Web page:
Omnicom Revs Jump 13%, But Cautious About 2012


Omnicom Group, the New York-based ad holding company, reported a nearly 13% revenue gain in the third quarter to $3.381 billion and a nearly 17% jump in net income to $203.7 million.

The big gains didn’t excite investors much. Although the Dow was up 100-plus points in midday trading, Omnicom was down slightly (less than 1%). Organic revenue growth for the period was up a solid 7.2%, which was slightly higher than the 6.8% organic growth that the holding company reported for the previous quarter.

Organic growth in the U.S. for the quarter was 5.8%, and the company reported, was driven by brand advertising and customer relationship marketing operations. The U.S. accounts for just over half of the company’s revenue.

While several analysts have predicted slower organic growth for the company in the fourth quarter and in 2012, due to concerns about the economy, Omnicom executives said there were no signs yet that clients intended to pull back on advertising and marketing efforts in the near future.

“Business is still holding up, and people are still confident in marketing,” Omnicom CEO John Wren told analysts on a Tuesday morning call to discuss third-quarter results. “There is nothing negative today other than the macro headlines, which is not reflected in client spending habits,” he added.

That said, Wren acknowledged that some of the global economic signs were of some concern and being watched carefully by the company, which is also keeping a sharp eye on expenses. As for next year’s client spending, Wren said budgets weren’t set yet. And at this point, it’s hard to get a read from clients, Wren said. “It’s too early to tell. That’s a fluid conversation.”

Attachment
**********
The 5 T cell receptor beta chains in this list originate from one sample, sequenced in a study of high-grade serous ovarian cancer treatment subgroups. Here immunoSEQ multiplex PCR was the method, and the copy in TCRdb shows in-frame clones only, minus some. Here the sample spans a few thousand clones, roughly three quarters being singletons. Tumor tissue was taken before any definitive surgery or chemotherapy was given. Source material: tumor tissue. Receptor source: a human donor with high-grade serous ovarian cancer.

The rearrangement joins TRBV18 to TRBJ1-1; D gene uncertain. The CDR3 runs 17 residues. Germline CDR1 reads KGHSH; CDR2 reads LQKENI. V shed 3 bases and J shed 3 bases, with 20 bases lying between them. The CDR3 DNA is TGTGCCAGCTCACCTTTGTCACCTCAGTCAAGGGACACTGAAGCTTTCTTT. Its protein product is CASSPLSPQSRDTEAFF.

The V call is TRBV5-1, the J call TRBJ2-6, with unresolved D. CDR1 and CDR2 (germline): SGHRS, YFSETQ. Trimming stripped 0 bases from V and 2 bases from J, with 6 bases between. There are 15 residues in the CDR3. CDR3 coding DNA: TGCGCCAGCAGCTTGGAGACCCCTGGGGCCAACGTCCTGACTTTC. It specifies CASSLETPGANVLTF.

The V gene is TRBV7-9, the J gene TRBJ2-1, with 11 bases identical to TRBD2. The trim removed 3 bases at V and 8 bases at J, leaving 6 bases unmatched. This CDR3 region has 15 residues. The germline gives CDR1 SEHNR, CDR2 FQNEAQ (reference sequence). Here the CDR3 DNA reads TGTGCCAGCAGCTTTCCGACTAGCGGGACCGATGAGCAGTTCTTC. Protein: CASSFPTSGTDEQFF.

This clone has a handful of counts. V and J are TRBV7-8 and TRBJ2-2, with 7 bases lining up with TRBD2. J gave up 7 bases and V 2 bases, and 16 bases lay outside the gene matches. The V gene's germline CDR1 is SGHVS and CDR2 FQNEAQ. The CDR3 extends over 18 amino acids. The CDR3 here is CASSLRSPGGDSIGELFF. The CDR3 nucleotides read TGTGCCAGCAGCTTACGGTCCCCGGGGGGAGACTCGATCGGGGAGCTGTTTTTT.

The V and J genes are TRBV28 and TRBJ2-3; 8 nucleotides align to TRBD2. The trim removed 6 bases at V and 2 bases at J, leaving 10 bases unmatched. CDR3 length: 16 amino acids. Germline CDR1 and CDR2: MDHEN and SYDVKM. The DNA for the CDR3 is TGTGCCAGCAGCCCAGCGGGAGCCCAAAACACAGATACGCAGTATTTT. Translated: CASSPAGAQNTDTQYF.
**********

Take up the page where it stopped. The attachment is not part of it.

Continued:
Ultimately, he said, “the macro backdrop has a lot to do with” where those budgets will end up. Wren also said the company’s future performance “will be affected by external factors” outside the company’s control, including how well Europe deals with its debt crisis and how effective Washington will be at fostering domestic economic growth.

Company CFO Randy Weisenburger noted that severance costs were up significantly in the third quarter versus a year ago. He did not go into detail about those costs, but had indicated earlier that the company is consolidating operations in a number of markets worldwide where it does a small amount of business.

In the targeted markets, where there are multiple agencies in various offices, the agencies are being moved into a single office. Revenue for the first nine months of the year is up almost 12% to a little over $10 billion and net income for the same period is up 17% to nearly $680 million.

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